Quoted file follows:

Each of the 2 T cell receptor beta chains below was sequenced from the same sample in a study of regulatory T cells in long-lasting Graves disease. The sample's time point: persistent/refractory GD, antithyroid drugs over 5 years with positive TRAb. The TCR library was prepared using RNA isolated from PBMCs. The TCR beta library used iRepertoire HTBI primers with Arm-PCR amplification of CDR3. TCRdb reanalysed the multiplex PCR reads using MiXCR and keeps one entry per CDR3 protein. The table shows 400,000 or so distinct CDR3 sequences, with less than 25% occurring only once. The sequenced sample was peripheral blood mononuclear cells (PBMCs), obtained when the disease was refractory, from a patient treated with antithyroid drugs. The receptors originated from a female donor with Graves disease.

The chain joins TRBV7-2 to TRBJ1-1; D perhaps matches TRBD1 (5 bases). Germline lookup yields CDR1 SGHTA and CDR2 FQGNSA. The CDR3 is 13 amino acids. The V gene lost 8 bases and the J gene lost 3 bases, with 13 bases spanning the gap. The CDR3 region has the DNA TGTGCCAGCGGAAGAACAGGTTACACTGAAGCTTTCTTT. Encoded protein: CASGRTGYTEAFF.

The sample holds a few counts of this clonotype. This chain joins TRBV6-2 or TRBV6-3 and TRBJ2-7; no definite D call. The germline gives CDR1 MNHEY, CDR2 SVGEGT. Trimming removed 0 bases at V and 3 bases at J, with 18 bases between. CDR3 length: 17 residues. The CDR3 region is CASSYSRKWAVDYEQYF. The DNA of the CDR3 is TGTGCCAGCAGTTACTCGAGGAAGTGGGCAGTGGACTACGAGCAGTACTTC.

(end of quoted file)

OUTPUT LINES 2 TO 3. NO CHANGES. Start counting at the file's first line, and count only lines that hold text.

The chain joins TRBV7-2 to TRBJ1-1; D perhaps matches TRBD1 (5 bases). Germline lookup yields CDR1 SGHTA and CDR2 FQGNSA. The CDR3 is 13 amino acids. The V gene lost 8 bases and the J gene lost 3 bases, with 13 bases spanning the gap. The CDR3 region has the DNA TGTGCCAGCGGAAGAACAGGTTACACTGAAGCTTTCTTT. Encoded protein: CASGRTGYTEAFF.

The sample holds a few counts of this clonotype. This chain joins TRBV6-2 or TRBV6-3 and TRBJ2-7; no definite D call. The germline gives CDR1 MNHEY, CDR2 SVGEGT. Trimming removed 0 bases at V and 3 bases at J, with 18 bases between. CDR3 length: 17 residues. The CDR3 region is CASSYSRKWAVDYEQYF. The DNA of the CDR3 is TGTGCCAGCAGTTACTCGAGGAAGTGGGCAGTGGACTACGAGCAGTACTTC.